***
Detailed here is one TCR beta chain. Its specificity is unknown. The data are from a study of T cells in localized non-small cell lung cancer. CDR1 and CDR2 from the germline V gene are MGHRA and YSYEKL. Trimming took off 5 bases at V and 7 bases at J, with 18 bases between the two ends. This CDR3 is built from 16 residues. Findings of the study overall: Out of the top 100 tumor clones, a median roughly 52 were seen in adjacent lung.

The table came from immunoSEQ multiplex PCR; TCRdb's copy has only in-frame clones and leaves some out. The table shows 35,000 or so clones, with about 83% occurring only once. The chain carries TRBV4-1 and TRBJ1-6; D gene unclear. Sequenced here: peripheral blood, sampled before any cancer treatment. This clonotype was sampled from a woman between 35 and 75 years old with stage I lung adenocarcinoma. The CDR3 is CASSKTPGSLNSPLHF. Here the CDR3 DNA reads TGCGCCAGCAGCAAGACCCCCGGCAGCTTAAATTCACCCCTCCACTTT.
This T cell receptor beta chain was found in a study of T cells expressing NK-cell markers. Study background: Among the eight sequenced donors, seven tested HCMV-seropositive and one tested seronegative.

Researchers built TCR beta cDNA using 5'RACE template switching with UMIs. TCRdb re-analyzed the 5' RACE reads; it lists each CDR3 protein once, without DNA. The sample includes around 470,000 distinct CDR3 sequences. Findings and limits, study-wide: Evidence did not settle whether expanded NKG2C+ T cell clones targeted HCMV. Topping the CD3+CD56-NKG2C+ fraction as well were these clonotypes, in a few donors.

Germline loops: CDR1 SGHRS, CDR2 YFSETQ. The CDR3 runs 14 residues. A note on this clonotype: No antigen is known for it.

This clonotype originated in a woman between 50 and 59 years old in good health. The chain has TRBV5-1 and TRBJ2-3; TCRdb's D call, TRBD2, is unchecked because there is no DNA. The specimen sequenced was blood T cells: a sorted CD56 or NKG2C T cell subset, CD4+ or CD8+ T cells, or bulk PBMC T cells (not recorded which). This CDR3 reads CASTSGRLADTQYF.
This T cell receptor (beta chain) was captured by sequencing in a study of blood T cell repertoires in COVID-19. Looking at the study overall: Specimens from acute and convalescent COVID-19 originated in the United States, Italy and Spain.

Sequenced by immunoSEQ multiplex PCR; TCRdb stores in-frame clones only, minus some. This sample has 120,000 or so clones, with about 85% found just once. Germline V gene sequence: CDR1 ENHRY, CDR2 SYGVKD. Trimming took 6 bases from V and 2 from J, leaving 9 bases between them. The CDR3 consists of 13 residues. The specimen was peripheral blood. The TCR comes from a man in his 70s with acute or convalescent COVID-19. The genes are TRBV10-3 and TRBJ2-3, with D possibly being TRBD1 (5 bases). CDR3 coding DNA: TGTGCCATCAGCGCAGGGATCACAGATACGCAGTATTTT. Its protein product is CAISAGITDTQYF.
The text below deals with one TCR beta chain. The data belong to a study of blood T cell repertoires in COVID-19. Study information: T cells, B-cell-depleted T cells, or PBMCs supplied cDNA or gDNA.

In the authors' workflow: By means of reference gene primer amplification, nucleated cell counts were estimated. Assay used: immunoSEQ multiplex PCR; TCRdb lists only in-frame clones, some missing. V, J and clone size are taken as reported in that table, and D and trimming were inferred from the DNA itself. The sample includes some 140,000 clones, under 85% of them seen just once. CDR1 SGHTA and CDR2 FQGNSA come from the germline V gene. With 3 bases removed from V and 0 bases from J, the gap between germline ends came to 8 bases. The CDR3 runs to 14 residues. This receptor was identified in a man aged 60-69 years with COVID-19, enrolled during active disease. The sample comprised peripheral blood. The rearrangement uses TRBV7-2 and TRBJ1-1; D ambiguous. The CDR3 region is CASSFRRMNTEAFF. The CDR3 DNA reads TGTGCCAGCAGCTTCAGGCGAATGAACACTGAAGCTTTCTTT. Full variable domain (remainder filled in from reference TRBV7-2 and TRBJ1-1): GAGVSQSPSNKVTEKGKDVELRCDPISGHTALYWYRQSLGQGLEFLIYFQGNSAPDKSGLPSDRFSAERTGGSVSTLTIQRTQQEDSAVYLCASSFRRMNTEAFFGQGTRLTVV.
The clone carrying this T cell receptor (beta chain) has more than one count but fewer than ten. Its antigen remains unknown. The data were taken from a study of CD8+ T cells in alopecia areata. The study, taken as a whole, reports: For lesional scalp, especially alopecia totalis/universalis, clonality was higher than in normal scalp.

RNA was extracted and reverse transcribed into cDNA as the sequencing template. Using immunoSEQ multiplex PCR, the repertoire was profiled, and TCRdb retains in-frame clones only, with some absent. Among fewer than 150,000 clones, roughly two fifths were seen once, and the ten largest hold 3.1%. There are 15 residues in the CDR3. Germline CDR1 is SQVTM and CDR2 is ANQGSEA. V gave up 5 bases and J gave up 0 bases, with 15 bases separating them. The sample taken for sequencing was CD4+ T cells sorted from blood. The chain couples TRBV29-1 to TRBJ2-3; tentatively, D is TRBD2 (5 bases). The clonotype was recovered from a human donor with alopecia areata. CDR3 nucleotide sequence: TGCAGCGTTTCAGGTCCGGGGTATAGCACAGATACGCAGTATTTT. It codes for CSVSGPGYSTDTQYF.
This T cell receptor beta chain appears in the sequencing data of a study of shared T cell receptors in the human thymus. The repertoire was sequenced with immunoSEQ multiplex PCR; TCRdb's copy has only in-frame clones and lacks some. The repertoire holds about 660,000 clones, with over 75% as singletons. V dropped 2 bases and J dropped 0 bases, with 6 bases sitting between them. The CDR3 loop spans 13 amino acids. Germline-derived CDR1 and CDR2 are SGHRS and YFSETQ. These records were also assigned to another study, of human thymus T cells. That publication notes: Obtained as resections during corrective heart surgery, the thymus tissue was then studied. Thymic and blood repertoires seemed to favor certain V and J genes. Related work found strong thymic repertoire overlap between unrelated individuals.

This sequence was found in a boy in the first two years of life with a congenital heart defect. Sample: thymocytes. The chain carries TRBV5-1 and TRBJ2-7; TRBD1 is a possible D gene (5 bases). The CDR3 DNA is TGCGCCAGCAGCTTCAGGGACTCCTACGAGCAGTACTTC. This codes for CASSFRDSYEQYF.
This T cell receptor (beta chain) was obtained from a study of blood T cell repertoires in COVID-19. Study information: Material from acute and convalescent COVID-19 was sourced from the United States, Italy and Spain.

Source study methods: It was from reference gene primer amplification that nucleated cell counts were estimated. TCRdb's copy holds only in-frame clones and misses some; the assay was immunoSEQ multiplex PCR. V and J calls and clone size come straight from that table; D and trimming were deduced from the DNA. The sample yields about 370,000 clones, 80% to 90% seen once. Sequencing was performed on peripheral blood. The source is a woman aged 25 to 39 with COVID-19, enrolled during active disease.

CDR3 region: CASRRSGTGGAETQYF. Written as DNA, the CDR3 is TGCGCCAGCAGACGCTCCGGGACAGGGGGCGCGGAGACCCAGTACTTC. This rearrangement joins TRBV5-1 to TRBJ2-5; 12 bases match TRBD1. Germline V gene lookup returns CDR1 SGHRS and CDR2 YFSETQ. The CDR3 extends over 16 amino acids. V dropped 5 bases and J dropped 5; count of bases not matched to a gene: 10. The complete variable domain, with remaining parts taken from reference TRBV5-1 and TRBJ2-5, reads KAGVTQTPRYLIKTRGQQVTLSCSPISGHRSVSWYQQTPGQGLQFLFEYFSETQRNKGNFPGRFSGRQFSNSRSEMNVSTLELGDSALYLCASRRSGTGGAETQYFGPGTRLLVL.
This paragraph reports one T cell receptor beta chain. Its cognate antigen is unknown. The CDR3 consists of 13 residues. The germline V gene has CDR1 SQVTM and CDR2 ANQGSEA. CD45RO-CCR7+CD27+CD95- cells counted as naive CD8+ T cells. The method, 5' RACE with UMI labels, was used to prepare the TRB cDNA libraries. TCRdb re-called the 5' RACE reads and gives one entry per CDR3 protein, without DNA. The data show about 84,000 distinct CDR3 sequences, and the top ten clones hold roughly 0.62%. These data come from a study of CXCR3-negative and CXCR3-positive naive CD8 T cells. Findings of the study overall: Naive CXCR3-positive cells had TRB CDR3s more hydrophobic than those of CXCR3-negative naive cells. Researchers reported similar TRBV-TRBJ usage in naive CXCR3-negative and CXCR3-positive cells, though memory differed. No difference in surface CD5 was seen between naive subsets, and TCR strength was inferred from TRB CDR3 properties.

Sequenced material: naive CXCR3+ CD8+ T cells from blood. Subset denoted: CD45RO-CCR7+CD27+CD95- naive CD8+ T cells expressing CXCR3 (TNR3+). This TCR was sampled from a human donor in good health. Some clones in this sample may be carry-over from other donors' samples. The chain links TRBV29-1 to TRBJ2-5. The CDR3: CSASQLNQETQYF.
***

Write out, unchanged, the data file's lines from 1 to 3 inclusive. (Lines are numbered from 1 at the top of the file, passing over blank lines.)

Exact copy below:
Detailed here is one TCR beta chain. Its specificity is unknown. The data are from a study of T cells in localized non-small cell lung cancer. CDR1 and CDR2 from the germline V gene are MGHRA and YSYEKL. Trimming took off 5 bases at V and 7 bases at J, with 18 bases between the two ends. This CDR3 is built from 16 residues. Findings of the study overall: Out of the top 100 tumor clones, a median roughly 52 were seen in adjacent lung.

The table came from immunoSEQ multiplex PCR; TCRdb's copy has only in-frame clones and leaves some out. The table shows 35,000 or so clones, with about 83% occurring only once. The chain carries TRBV4-1 and TRBJ1-6; D gene unclear. Sequenced here: peripheral blood, sampled before any cancer treatment. This clonotype was sampled from a woman between 35 and 75 years old with stage I lung adenocarcinoma. The CDR3 is CASSKTPGSLNSPLHF. Here the CDR3 DNA reads TGCGCCAGCAGCAAGACCCCCGGCAGCTTAAATTCACCCCTCCACTTT.
This T cell receptor beta chain was found in a study of T cells expressing NK-cell markers. Study background: Among the eight sequenced donors, seven tested HCMV-seropositive and one tested seronegative.